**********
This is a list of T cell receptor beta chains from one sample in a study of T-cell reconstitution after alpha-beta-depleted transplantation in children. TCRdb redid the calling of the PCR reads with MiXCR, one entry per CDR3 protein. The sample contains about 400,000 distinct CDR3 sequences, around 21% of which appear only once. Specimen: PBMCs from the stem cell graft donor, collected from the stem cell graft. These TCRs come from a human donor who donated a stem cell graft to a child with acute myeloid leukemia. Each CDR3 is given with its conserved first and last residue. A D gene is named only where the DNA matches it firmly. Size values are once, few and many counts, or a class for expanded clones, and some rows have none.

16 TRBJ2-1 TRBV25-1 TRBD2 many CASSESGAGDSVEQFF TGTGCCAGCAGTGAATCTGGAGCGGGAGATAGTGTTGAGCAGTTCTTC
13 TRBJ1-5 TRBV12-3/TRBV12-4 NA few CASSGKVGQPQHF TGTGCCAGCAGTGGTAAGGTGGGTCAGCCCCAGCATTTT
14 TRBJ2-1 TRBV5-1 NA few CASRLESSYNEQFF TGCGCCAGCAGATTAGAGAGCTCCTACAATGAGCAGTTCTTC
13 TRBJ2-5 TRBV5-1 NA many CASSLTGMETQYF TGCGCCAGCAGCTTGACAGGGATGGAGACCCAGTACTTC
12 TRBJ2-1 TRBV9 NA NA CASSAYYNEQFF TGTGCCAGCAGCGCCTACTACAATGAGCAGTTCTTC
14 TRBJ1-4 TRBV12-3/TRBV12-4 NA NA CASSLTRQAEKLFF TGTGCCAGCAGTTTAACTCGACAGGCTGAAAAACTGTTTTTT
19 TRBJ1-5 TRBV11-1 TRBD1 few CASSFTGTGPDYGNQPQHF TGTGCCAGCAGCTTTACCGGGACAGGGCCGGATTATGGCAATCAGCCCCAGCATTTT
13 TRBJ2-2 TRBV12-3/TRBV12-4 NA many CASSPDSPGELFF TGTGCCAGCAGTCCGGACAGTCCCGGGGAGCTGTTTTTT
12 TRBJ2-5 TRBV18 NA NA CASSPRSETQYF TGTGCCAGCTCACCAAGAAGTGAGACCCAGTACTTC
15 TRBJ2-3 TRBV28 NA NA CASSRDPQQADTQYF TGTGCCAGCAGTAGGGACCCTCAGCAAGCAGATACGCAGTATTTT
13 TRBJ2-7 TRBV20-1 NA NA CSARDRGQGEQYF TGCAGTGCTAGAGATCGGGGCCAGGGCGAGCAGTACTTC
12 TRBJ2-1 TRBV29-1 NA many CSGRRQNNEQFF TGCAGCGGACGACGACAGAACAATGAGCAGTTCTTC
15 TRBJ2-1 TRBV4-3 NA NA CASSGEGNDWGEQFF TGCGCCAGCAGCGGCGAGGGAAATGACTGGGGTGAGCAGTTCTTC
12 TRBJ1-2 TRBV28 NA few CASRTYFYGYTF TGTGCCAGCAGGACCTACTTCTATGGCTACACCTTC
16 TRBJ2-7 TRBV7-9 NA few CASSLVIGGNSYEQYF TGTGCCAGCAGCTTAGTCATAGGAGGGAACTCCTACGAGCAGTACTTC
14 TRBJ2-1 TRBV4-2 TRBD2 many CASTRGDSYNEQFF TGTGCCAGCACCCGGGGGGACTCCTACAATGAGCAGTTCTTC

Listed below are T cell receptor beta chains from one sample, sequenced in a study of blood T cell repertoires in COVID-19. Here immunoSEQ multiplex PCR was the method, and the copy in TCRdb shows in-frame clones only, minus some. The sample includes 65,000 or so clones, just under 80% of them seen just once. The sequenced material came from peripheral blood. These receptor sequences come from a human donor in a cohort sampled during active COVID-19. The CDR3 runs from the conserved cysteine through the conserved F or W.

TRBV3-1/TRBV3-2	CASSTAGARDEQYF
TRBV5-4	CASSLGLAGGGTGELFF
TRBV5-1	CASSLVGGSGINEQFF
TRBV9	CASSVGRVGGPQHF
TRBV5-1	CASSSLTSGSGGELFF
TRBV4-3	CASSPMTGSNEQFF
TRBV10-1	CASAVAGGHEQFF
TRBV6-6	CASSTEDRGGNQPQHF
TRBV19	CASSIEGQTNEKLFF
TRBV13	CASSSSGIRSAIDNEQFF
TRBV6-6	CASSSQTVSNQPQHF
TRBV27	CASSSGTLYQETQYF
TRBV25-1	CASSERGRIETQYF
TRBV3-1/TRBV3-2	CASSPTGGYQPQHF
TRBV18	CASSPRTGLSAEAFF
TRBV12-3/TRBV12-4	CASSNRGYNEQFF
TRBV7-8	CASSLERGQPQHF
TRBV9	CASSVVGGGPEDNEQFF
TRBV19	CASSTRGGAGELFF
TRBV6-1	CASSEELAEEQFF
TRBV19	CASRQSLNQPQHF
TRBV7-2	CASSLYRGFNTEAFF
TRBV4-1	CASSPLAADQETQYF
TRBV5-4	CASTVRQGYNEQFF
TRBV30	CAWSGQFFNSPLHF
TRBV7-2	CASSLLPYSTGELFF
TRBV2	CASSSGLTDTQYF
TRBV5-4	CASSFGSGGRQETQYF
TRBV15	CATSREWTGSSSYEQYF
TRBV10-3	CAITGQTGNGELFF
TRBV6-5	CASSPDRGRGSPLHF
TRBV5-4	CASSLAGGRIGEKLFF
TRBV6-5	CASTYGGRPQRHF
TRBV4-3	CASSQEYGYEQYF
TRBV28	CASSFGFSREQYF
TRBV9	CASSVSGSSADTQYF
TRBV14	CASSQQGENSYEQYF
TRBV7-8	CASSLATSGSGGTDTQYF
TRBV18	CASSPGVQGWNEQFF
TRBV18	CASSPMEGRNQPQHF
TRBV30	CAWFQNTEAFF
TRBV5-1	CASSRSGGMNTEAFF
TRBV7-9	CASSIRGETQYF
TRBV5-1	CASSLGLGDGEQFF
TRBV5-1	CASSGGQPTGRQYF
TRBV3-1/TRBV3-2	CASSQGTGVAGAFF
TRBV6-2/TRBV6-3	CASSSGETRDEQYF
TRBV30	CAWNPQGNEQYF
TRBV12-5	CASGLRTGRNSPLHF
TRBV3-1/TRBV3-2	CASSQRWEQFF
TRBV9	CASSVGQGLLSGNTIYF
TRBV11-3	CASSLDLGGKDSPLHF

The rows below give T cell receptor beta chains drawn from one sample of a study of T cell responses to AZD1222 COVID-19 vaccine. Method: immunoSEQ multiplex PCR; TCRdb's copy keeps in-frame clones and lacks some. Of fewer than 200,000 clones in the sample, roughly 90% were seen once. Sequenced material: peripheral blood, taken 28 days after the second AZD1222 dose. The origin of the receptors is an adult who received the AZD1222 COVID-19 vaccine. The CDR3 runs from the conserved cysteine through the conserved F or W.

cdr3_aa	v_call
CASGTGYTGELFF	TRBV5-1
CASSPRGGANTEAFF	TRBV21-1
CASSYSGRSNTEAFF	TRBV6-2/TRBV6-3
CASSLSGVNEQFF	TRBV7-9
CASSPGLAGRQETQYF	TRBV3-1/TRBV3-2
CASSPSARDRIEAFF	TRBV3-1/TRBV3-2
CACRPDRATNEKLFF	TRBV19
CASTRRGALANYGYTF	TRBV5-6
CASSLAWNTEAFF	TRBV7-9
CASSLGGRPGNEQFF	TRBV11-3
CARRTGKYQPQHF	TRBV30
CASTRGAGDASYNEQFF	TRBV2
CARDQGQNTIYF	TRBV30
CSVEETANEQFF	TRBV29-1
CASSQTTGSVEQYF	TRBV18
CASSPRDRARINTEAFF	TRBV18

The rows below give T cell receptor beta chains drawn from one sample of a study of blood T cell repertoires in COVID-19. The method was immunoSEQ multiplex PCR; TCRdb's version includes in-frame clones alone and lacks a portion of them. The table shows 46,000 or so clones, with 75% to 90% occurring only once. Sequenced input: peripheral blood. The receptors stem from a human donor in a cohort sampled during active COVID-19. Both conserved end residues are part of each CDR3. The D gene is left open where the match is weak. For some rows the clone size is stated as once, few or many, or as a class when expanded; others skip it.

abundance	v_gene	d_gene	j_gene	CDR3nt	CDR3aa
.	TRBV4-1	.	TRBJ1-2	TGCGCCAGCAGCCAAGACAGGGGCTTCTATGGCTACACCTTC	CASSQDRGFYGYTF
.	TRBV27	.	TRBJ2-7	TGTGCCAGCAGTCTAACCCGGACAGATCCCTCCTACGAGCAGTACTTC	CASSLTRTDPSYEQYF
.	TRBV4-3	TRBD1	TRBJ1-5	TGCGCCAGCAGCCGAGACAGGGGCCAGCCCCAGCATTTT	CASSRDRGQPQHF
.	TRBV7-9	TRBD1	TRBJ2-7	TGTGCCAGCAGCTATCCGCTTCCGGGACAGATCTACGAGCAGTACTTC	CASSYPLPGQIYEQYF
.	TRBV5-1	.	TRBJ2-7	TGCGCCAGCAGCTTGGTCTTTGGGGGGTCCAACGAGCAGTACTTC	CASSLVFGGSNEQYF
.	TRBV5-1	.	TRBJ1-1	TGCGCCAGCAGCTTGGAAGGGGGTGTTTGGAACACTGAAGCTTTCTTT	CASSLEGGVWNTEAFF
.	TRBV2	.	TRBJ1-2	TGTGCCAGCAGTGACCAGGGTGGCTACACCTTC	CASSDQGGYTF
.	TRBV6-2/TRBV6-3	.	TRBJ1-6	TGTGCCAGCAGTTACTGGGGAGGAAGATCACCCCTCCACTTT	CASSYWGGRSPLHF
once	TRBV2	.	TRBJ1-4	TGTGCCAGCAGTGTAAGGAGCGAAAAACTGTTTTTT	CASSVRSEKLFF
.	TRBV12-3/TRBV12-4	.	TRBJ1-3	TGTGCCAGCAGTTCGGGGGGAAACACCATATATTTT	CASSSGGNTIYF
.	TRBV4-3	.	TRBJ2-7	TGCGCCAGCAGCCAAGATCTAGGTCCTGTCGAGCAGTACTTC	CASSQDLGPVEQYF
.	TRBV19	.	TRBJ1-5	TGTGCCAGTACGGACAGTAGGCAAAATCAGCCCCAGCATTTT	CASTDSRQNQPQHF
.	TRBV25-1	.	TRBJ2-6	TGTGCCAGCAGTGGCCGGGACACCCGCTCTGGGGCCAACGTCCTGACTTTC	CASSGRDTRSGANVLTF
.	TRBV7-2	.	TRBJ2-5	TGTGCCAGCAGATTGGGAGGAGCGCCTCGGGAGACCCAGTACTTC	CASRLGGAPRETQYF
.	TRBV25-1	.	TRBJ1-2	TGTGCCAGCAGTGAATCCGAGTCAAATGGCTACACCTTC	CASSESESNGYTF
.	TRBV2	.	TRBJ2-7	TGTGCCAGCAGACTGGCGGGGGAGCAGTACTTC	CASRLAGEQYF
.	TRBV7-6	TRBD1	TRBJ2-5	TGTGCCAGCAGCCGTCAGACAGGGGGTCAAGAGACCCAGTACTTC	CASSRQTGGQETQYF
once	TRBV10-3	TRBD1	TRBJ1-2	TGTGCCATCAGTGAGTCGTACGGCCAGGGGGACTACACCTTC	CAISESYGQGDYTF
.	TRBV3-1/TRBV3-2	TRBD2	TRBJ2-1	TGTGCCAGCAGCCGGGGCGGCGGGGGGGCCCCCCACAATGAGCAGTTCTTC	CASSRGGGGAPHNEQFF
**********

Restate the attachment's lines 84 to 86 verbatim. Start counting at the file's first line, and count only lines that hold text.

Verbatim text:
CASTRGAGDASYNEQFF	TRBV2
CARDQGQNTIYF	TRBV30
CSVEETANEQFF	TRBV29-1